When Teaching Writing, Focus on Skills, Not Product

Article Tools
  • PrintPrinter-Friendly
  • EmailEmail Article
  • ReprintReprints

To the Editor:

I understand well Gary Mielo’s frustration with students’ writing revisions (“Writing as Process: Rewarding the Slipshod?,” Commentary, Sept. 12, 2007). However, writing for many is, as it was for Truman Capote, “like sitting down at the typewriter and slitting the wrists.” In my kindergarten-through-graduate-school teaching experiences, I have watched my students’ struggle with writing. They want to write well, but suffer over the many aspects of good writing.

While I agree with Mr. Mielo that just handing back students’ writing with corrections isn’t the answer, I think holding them to one perfect first draft isn’t either. What I have found effective as a writing teacher is to follow Nancie Atwell’s suggestion of creating a skill-sheet inventory for each student. During one-on-one writing conferences with me, each student targets the skills he or she will accomplish in assignments. While grading my students’ writing, I check the skill sheet that I keep for each student and reward the accomplishment of those skills. This way, students are not responsible for every aspect of good writing, but for a specific and growing list of writing skills.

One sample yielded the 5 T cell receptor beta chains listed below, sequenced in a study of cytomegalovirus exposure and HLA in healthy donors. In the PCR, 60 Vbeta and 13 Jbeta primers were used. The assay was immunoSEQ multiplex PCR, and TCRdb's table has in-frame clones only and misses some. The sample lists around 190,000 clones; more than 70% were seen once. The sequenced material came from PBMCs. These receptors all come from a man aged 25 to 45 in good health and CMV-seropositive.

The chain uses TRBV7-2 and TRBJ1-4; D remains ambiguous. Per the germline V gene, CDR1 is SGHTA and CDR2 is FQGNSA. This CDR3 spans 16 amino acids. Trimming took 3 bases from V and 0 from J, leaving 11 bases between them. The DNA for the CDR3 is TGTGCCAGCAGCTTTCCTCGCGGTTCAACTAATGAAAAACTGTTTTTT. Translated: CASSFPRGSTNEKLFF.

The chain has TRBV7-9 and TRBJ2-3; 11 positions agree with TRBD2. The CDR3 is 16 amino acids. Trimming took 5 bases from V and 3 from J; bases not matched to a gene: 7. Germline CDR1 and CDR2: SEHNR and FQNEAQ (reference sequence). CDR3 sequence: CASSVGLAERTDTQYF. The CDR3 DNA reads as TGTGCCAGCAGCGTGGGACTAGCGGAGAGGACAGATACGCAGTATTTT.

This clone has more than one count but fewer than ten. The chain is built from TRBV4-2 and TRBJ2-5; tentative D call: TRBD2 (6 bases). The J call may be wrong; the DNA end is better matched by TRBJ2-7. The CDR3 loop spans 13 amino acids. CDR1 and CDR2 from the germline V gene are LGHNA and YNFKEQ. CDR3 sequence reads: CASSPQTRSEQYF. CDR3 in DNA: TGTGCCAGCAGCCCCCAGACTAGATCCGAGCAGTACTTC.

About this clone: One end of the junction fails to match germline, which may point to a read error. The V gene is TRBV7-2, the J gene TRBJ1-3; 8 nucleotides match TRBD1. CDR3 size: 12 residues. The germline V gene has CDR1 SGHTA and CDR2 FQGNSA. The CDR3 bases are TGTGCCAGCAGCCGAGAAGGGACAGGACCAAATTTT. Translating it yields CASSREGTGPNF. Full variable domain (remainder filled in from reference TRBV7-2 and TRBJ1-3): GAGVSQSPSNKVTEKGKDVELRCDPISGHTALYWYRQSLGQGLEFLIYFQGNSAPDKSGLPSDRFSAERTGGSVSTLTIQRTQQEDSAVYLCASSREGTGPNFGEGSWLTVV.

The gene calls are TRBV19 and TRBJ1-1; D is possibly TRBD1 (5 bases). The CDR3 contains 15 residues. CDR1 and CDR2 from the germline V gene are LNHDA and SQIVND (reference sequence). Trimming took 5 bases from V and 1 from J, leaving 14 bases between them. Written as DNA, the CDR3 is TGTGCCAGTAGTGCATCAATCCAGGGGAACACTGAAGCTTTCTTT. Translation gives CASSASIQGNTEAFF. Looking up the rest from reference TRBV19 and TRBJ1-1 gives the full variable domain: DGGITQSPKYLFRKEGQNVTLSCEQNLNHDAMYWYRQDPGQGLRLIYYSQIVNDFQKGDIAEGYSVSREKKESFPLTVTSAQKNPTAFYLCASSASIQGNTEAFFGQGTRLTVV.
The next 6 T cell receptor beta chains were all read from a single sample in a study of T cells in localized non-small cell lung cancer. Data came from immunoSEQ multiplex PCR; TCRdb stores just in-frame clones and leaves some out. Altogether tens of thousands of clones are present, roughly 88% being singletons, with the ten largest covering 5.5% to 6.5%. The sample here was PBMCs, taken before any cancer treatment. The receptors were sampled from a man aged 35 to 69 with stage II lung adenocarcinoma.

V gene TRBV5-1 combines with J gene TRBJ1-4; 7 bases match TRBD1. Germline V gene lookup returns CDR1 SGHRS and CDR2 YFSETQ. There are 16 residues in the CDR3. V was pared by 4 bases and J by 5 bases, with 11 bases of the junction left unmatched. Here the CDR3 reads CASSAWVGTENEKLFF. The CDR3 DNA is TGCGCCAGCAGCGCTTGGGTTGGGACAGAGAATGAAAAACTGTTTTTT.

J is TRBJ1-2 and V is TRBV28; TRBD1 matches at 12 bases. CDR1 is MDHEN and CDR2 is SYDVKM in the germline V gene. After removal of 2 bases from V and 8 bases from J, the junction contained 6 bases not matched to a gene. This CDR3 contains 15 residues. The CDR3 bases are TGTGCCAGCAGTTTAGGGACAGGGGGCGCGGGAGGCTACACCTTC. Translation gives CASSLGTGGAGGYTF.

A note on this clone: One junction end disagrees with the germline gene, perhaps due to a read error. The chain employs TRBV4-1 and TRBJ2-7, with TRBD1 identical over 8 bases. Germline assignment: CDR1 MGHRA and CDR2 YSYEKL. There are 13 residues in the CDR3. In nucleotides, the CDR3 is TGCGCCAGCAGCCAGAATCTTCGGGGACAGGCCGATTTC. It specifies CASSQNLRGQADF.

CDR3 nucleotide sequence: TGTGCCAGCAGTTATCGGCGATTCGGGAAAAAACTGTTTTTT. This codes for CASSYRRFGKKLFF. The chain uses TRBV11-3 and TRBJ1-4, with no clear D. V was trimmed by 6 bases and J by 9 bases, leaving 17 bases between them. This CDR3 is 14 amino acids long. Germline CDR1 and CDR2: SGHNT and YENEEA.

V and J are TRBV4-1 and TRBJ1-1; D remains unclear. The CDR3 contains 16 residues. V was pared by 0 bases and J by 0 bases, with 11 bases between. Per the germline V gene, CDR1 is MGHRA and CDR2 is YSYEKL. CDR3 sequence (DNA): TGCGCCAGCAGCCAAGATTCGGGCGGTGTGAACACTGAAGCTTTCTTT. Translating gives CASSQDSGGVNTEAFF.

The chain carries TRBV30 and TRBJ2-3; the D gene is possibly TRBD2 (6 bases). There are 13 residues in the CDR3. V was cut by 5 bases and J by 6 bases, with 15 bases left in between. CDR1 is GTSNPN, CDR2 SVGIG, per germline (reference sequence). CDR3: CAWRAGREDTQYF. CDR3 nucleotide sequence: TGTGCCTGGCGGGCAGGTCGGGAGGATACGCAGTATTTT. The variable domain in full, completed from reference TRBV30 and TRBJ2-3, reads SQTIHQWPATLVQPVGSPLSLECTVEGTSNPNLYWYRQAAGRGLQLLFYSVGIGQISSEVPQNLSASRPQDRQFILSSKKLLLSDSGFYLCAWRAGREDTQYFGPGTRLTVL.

Grace L. Sussman
Garfield Elementary School
Loveland, Colo.

Vol. 27, Issue 06, Page 33

Published in Print: October 3, 2007, as When Teaching Writing, Focus on Skills, Not Product
Related Stories

Back to Top Back to Top

Most Popular Stories